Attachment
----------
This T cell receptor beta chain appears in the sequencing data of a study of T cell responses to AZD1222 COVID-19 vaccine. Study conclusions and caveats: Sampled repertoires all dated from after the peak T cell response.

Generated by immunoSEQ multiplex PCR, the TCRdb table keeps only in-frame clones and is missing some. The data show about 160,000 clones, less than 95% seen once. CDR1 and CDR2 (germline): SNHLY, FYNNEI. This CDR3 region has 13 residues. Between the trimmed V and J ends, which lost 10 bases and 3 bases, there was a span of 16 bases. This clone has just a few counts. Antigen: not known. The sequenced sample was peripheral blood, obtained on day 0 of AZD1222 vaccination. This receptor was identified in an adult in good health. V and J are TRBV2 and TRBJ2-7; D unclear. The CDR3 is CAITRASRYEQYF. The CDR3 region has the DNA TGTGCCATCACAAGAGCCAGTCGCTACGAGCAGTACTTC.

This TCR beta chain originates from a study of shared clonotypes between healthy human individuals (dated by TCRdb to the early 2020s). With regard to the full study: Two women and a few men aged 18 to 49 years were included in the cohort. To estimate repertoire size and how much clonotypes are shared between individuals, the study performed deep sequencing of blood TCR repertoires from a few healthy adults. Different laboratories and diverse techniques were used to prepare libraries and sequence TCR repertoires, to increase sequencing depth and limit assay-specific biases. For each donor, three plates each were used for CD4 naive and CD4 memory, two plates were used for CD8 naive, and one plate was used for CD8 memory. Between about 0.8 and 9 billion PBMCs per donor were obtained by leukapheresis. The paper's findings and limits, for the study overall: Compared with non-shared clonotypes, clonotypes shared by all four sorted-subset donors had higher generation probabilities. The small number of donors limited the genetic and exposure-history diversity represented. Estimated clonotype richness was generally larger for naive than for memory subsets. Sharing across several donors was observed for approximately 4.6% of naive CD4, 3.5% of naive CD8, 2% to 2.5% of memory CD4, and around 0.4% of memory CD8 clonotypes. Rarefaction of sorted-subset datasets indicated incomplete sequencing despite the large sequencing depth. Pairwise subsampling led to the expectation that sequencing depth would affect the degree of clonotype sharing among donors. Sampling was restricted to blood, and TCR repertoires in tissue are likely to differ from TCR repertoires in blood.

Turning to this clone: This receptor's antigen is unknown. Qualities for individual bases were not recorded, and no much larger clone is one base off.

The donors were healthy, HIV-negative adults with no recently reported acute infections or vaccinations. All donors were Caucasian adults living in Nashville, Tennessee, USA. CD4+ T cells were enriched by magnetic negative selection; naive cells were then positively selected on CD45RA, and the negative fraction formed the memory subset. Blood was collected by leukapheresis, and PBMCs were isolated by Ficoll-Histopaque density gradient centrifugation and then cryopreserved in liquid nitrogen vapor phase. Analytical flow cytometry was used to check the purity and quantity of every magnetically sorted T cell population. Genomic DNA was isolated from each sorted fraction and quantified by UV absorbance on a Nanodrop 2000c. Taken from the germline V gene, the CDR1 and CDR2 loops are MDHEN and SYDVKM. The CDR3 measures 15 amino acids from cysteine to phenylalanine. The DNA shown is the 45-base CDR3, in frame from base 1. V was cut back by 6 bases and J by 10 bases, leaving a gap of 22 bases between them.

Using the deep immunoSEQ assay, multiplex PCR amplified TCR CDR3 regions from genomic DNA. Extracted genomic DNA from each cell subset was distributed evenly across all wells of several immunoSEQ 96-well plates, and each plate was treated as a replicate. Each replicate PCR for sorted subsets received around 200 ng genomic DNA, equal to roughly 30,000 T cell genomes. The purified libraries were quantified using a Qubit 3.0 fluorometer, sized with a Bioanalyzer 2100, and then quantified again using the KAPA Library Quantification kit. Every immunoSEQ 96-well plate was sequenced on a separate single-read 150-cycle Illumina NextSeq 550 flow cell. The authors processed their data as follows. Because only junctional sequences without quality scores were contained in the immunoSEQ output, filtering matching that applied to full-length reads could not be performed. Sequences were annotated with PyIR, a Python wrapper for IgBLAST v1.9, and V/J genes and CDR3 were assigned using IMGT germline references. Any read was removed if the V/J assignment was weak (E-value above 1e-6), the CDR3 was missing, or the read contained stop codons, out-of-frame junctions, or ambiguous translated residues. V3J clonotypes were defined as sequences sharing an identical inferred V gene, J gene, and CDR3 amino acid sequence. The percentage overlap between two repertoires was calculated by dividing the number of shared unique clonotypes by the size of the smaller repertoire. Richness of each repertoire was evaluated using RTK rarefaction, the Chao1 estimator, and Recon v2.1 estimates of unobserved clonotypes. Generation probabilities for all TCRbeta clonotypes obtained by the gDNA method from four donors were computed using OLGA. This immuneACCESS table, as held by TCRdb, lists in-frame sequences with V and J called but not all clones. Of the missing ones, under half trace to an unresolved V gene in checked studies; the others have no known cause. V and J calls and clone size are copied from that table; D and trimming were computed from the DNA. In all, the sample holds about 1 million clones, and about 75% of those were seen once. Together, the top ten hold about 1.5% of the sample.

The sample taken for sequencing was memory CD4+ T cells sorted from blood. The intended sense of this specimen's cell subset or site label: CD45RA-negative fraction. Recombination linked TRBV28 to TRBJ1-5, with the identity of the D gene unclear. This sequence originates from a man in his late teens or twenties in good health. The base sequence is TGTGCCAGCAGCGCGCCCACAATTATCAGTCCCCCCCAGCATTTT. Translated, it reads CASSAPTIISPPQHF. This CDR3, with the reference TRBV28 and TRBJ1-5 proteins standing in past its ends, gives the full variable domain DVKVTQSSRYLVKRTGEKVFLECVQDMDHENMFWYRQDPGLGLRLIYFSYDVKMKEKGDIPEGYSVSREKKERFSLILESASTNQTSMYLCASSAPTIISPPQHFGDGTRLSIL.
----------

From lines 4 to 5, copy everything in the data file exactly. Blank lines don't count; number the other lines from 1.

Turning to this clone: This receptor's antigen is unknown. Qualities for individual bases were not recorded, and no much larger clone is one base off.

The donors were healthy, HIV-negative adults with no recently reported acute infections or vaccinations. All donors were Caucasian adults living in Nashville, Tennessee, USA. CD4+ T cells were enriched by magnetic negative selection; naive cells were then positively selected on CD45RA, and the negative fraction formed the memory subset. Blood was collected by leukapheresis, and PBMCs were isolated by Ficoll-Histopaque density gradient centrifugation and then cryopreserved in liquid nitrogen vapor phase. Analytical flow cytometry was used to check the purity and quantity of every magnetically sorted T cell population. Genomic DNA was isolated from each sorted fraction and quantified by UV absorbance on a Nanodrop 2000c. Taken from the germline V gene, the CDR1 and CDR2 loops are MDHEN and SYDVKM. The CDR3 measures 15 amino acids from cysteine to phenylalanine. The DNA shown is the 45-base CDR3, in frame from base 1. V was cut back by 6 bases and J by 10 bases, leaving a gap of 22 bases between them.